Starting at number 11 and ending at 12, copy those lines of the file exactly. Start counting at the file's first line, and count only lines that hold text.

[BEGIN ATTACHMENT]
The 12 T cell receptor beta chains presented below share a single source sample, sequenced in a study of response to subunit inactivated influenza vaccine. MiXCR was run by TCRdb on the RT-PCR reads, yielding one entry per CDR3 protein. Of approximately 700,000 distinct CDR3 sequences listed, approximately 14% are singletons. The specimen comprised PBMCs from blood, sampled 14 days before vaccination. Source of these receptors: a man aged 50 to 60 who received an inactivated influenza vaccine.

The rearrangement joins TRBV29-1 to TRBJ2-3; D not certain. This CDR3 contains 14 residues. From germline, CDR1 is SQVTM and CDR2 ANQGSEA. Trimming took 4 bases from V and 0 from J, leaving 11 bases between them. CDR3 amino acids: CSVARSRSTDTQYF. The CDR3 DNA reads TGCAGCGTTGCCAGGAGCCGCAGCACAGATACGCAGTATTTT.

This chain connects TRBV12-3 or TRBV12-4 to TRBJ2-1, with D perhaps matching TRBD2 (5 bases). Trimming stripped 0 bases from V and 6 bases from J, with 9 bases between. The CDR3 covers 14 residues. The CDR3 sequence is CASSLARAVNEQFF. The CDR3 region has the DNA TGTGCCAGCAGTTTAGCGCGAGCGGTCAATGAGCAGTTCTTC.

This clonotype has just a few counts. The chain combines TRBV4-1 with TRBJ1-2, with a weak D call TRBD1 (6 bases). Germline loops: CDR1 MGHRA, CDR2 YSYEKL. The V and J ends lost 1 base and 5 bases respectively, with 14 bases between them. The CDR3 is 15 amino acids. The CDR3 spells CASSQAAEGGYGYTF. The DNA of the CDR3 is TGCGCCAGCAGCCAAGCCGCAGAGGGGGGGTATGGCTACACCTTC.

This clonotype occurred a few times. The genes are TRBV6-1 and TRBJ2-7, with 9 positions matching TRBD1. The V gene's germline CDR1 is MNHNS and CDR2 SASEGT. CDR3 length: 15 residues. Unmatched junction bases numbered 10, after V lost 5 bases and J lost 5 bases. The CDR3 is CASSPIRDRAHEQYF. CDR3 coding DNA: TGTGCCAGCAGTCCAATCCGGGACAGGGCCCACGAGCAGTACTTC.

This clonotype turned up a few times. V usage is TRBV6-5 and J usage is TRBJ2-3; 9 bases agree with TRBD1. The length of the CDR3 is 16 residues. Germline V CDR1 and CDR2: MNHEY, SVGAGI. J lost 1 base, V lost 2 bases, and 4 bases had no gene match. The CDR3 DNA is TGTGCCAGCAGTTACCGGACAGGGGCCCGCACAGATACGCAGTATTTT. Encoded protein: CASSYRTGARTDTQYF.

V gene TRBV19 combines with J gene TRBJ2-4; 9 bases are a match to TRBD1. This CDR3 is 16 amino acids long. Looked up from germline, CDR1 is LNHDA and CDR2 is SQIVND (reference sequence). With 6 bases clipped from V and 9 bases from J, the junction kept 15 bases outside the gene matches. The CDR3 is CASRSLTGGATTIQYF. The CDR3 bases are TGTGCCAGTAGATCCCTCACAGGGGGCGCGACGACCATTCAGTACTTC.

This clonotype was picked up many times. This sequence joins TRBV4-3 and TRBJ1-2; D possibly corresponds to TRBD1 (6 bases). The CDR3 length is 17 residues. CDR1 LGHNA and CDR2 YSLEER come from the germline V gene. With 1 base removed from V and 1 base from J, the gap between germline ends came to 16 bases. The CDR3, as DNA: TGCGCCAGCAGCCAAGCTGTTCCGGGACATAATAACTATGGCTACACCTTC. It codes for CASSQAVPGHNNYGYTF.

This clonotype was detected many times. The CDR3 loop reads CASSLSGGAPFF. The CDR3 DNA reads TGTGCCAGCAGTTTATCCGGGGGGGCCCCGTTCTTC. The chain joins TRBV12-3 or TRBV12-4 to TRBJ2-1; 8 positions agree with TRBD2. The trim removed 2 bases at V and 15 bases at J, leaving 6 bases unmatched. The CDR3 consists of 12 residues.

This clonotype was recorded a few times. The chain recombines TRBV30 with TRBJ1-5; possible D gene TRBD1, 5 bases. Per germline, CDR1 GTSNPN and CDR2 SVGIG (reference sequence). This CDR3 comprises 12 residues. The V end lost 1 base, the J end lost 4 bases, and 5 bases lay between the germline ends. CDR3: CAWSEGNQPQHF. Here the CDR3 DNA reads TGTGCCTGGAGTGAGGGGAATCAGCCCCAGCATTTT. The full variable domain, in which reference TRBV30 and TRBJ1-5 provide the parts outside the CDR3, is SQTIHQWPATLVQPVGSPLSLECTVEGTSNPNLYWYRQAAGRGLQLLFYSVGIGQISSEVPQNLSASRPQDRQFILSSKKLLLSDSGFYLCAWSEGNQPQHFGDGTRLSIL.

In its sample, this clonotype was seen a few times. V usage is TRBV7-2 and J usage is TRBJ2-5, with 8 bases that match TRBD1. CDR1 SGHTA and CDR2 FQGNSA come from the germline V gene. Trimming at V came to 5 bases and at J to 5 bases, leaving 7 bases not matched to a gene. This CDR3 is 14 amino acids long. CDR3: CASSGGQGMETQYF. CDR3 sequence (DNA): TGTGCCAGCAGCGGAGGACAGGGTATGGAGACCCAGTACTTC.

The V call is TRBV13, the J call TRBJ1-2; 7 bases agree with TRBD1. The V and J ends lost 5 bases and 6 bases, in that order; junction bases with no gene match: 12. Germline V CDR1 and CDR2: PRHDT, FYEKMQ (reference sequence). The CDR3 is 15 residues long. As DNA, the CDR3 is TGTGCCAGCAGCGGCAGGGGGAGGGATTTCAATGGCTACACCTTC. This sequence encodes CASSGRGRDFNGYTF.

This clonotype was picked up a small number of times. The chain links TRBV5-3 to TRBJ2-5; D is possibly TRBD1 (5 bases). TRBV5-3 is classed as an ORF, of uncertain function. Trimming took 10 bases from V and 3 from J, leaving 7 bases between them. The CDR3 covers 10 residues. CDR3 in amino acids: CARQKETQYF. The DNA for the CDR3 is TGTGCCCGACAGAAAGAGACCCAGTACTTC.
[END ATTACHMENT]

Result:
In its sample, this clonotype was seen a few times. V usage is TRBV7-2 and J usage is TRBJ2-5, with 8 bases that match TRBD1. CDR1 SGHTA and CDR2 FQGNSA come from the germline V gene. Trimming at V came to 5 bases and at J to 5 bases, leaving 7 bases not matched to a gene. This CDR3 is 14 amino acids long. CDR3: CASSGGQGMETQYF. CDR3 sequence (DNA): TGTGCCAGCAGCGGAGGACAGGGTATGGAGACCCAGTACTTC.

The V call is TRBV13, the J call TRBJ1-2; 7 bases agree with TRBD1. The V and J ends lost 5 bases and 6 bases, in that order; junction bases with no gene match: 12. Germline V CDR1 and CDR2: PRHDT, FYEKMQ (reference sequence). The CDR3 is 15 residues long. As DNA, the CDR3 is TGTGCCAGCAGCGGCAGGGGGAGGGATTTCAATGGCTACACCTTC. This sequence encodes CASSGRGRDFNGYTF.